Time is spent together in the group practising slow, regulated breathing (or pranayama) and there is always time for silent meditation and guided relaxation.

The group is extremely supportive and this element is crucial; the “held” space of the mindful yoga group is very different to the “social” space of day hospice and boundaries of confidentiality and mutual support are agreed and respected.

What do patients say about Mindful Yoga?

I have been running a mindful yoga group at Sobell House, Oxford, for nearly five years. Along with pain, breathlessness is one of the most troublesome physical symptoms for the patients I have met there, with anxiety (affecting sleep, quality of life, relationships, etc.) the predominant psychological symptom.

Patients using an anonymous questionnaire evaluating the service made the following comments:

  • “The yoga gives me something I can do. I feel in charge of my body.”
  • “I feel relaxed and I used to panic about things.”
  • “I feel confident to do without my oxygen much more.”
  • “My pain levels are less random and more predictable giving me better coping ability… overall a huge improvement in living with pain.”
  • “I enjoy being aware of others in the same boat, and doing things together.”

These comments reveal positive outcomes in physical, psychological and social domains from attendance at the mindful yoga group just once a week.


The focus in service provision for palliative care is increasingly towards early intervention and rehabilitation for all patients with advanced illness. Helping people to reduce disability, maximise independence and coping skills and to live well is cost effective, reduces hospital admissions and decreases dependency on carers.

Mindful yoga may be an effective approach to incorporate into hospice care, but high quality evidence is needed.

I am currently in the final months of an MSc in Palliative Care at King’s College London and my dissertation is on yoga, pain and palliative care.  I am systematically reviewing the literature on effectiveness and hope to develop the evidence-base for yoga in palliative care with further research.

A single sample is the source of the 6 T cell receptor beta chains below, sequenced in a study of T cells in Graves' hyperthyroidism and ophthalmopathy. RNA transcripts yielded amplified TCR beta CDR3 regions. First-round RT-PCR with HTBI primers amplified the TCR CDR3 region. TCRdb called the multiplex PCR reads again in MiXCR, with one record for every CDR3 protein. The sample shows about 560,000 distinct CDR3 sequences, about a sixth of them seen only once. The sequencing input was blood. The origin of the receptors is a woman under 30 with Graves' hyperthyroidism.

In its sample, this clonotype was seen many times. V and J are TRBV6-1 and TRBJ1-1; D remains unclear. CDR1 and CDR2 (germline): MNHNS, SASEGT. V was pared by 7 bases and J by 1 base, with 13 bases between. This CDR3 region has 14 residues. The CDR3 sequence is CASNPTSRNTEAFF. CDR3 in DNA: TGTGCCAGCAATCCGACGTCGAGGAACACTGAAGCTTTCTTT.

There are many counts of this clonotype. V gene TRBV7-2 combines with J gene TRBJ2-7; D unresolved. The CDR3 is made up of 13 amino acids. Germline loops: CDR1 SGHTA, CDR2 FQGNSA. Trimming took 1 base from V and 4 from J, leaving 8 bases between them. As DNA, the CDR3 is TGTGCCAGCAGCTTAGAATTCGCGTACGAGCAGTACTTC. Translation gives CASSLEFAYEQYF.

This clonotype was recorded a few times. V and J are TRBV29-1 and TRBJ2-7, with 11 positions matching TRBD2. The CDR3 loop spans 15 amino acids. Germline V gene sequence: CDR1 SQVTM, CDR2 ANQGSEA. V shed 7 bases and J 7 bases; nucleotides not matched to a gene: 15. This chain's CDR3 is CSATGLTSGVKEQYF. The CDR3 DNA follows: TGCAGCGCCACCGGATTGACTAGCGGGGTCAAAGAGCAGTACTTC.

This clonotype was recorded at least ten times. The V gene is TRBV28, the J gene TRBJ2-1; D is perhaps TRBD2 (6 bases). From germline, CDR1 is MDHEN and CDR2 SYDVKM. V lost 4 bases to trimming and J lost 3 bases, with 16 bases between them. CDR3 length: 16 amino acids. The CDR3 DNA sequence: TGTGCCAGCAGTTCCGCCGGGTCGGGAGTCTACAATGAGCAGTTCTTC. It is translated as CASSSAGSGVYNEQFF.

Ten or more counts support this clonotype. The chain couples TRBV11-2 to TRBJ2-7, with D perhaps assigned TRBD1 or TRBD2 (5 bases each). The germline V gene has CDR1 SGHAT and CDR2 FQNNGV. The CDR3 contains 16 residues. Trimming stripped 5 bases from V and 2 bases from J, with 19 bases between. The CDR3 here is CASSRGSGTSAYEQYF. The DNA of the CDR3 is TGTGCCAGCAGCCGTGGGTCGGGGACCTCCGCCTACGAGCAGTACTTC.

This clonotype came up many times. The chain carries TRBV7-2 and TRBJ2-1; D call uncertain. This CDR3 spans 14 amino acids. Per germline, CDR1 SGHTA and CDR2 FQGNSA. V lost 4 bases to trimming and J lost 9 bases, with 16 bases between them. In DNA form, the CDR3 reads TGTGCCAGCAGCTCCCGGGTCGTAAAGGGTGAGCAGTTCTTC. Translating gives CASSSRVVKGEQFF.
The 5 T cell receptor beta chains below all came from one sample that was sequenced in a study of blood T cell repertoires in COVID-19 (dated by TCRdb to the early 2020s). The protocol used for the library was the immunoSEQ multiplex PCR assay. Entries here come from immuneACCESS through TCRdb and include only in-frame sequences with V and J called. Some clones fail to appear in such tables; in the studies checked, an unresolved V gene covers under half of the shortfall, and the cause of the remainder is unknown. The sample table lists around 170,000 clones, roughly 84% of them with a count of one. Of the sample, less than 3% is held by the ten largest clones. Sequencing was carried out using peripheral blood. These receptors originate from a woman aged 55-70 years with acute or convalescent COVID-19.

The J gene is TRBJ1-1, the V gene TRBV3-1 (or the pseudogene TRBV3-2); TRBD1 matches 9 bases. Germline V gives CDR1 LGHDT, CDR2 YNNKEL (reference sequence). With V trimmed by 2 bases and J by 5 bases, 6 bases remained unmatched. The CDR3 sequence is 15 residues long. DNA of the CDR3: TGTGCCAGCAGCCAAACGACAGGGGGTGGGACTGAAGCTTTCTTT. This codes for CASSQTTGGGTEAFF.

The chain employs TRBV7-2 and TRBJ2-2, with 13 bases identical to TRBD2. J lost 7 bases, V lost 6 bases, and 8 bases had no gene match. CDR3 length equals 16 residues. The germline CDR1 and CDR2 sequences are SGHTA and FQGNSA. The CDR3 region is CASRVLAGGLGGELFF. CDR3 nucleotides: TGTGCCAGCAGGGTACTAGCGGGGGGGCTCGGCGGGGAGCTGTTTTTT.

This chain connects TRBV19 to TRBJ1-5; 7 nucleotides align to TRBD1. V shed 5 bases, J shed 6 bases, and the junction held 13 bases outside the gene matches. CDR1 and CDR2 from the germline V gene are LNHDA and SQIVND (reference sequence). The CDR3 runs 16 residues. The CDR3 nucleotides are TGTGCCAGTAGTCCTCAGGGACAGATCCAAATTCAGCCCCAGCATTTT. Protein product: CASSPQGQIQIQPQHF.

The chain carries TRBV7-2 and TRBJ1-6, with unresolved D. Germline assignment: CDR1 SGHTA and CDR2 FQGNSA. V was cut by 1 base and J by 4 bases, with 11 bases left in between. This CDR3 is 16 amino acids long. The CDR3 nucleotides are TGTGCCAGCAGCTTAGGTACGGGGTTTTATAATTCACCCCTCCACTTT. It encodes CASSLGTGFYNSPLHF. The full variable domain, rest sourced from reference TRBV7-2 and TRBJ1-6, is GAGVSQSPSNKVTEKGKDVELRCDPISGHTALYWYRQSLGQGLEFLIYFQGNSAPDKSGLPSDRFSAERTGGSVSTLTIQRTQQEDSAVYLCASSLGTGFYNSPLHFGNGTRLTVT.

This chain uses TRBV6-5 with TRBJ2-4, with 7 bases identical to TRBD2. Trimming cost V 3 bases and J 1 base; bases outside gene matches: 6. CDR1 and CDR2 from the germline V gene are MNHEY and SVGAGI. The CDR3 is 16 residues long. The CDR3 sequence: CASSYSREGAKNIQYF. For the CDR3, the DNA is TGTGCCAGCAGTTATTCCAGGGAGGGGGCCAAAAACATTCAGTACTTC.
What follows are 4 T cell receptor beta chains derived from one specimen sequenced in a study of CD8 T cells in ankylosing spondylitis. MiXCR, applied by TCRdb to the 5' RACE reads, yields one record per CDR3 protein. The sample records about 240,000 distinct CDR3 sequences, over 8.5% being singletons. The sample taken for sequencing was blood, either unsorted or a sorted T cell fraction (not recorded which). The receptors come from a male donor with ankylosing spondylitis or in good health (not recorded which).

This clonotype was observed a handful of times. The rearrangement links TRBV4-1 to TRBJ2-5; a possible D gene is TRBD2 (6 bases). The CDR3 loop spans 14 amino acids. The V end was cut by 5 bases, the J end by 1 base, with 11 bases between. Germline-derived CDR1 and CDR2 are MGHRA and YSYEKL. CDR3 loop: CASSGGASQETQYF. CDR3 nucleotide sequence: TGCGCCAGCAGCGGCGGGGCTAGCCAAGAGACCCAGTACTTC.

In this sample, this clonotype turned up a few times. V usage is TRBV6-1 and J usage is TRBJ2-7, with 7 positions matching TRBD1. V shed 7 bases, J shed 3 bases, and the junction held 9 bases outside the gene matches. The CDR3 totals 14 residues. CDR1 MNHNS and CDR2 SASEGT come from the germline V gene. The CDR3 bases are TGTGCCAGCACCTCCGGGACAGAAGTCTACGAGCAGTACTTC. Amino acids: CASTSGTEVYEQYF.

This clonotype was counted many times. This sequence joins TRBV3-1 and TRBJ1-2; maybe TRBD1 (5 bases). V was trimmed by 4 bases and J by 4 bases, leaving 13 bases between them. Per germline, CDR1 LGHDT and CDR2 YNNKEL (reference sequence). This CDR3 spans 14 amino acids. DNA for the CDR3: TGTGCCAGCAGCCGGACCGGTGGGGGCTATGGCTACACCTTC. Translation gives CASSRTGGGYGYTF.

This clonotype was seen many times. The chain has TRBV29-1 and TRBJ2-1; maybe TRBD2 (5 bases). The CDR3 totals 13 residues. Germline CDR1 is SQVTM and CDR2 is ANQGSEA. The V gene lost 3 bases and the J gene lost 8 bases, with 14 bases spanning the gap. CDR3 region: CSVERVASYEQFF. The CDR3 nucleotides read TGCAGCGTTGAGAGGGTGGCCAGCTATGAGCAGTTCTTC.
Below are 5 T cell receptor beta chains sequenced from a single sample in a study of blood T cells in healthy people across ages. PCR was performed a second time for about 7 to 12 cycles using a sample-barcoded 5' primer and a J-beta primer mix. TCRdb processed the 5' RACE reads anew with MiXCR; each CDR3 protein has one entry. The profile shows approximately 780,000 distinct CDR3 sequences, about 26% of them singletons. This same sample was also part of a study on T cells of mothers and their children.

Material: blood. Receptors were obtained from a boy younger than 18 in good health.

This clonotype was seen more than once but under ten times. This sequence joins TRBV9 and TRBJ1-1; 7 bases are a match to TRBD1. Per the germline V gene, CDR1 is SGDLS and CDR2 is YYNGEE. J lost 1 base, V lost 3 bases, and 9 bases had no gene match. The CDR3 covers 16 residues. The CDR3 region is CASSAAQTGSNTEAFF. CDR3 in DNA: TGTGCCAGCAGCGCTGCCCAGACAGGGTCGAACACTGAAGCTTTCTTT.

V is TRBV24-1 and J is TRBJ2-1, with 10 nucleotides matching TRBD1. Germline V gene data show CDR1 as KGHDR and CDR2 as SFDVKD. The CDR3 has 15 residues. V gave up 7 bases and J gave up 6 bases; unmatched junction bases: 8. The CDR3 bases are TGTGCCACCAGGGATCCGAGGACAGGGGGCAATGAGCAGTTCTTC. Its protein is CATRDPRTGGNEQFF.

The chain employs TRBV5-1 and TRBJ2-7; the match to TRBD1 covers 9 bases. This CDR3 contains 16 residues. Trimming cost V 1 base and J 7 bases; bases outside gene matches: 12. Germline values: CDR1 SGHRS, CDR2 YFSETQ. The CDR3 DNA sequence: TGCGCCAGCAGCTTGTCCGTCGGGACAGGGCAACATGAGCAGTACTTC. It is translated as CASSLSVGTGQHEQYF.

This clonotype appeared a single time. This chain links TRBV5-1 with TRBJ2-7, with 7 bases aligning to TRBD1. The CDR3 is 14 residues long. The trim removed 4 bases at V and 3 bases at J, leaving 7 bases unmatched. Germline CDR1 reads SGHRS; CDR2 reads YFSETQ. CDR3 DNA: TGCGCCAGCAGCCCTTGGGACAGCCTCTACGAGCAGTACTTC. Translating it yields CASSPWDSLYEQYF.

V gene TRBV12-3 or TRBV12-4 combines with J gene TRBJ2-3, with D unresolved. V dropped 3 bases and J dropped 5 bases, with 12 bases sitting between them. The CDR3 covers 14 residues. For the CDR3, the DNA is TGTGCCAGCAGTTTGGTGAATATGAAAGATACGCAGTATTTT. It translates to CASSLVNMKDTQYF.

1. Blackmore S, Iles M, Verne J. Deaths from respiratory diseases: implications for end of life care in England. National End of Life Care Intelligence Network; 2011. Available from: http://www.endoflifecare-intelligence.org.uk
  2. Solano JP, Gomes B, Higginson IJ. A comparison of symptom prevalence in far advanced cancer, AIDS, heart disease, chronic obstructive pulmonary disease and renal disease. Journal of Pain and Symptom Management. 2006; 31(1):58-69. doi:10.1016/j.jpainsymman.2005.06.007.
  3. Gysels MH, Higginson IJ. The lived experience of breathlessness and its implications for care: a qualitative comparison in cancer, COPD, heart failure and MND. BMC Palliative Care. 2011; 10:15. doi:10.1186/1472-684X-10-15.
  4. Booth S, Chin C, Spathis A. The brain and breathlessness: understanding and disseminating a palliative care approach. Palliative Medicine. 2015; 29(5):396-98. doi:10.1177/0269216315579836.
  5. Bailey PH. The dyspnea-anxiety-dyspnea cycle – COPD patients’ stories of breathlessness: ‘It’s scary /when you can’t breathe’. Qualitative Health Research. 2004; 14(6):760-78. doi:10.1177/1049732304265973.
  6. Miravitlles M et al. Caregivers’ burden in patients with COPD. International Journal of Chronic Obstructive Pulmonary Disease. 2015; 10:347-56. doi:10.2147/COPD.S76091.
  7. Streeter CC et al. Effects of yoga versus walking on mood, anxiety, and brain GABA levels: a randomized controlled MRS study. Journal of Alternative and Complementary Medicine. 2010; 16(11):1145-52. doi:10.1089/acm.2010.0007.
  8. Marchand WR. Neural mechanisms of mindfulness and meditation: evidence from neuroimaging studies. World Journal of Radiology. 2014; 6(7):471-79. doi:10.4329/wjr.v6.i7.471.